The year is 1978, and the Krasnansky clan is newly arrived in Rome from Riga. They—along with hundreds of other Jews who have managed to wiggle out of the Soviet Union—will stay there while they wait for visas to North America, living on a stipend provided by the Hebrew Immigrant Aid Society. The period is something of a bubble between two lives, a chance for the family to cast a gaze backward, to decide which parts of themselves to shed before going forward, and to practise hustling—capitalism, after all, lies ahead.
This delicious drama of ambivalence and excitement is offered up by three sources. The lovely and serious Polina, a self-described “incorrigible proletarian,” has left a disapproving father, cherished sister and bewildered first husband in Latvia. Her new husband is Alec, the younger of the two Krasnansky brothers, a free spirit who coasts through life on his good looks and quick wit. His interest in the free world lies largely in its promise of “more freedom to bumble.” Alec’s father Samuil, meanwhile, once a proud party member and decorated war vet, is loath to give up his allegiance to the Soviet Union.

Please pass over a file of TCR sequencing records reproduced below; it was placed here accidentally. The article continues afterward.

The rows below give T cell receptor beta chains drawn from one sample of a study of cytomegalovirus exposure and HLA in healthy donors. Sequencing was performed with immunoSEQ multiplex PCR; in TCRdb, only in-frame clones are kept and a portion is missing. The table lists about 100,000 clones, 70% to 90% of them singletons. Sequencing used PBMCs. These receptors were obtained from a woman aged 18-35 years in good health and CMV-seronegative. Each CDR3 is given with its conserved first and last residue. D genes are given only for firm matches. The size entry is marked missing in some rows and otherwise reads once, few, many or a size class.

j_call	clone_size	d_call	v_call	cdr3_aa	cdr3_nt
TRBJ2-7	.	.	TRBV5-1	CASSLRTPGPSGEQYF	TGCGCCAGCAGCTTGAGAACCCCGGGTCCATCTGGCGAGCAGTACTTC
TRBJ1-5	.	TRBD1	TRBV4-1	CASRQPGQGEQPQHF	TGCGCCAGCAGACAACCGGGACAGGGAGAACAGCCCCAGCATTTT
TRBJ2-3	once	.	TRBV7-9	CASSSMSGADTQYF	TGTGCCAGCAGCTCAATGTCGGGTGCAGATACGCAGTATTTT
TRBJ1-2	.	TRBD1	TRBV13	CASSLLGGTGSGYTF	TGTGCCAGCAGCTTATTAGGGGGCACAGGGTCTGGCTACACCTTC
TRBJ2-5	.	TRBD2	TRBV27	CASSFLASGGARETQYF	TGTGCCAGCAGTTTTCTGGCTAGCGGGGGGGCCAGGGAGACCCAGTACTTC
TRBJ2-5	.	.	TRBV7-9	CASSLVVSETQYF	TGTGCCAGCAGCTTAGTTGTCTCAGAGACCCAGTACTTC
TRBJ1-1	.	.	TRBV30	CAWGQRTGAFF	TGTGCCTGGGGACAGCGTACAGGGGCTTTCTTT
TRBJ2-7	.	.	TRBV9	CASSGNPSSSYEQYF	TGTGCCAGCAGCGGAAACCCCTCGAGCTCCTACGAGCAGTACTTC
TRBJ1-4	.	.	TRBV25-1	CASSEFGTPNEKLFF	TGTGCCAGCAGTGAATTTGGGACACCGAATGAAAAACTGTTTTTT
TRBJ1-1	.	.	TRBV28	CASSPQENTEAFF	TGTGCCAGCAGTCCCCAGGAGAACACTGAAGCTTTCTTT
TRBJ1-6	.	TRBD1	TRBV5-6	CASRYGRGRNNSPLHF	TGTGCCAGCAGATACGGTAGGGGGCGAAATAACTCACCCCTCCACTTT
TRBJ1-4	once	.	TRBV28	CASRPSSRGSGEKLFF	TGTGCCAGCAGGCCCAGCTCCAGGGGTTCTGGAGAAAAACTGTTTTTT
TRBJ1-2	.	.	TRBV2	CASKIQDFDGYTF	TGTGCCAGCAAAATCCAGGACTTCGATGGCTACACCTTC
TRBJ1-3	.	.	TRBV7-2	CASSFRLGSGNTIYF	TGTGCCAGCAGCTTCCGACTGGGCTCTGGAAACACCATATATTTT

Bezmozgis has wrapped his first novel in the essence of Russian Jews, from their tsuris (suffering) to their sarcasm. Samuil’s crony, Josef Roidman, whose family is trying to bring him to Canada, says that if you listened to his son, “you were liable to believe that Pierre Trudeau’s greatest concerns were what to do about Quebec and what to do about Roidman.” The vigour of the book’s characters is achieved in the remarkable way Bezmozgis puts words together. At a low moment, Polina reflects that she has “passed through life like a knife through smoke”—little has adhered to her. How wrong she is. Polina and company are as “sticky” as they come, and so, in their wake, is a rich corner of Jewish and Soviet history.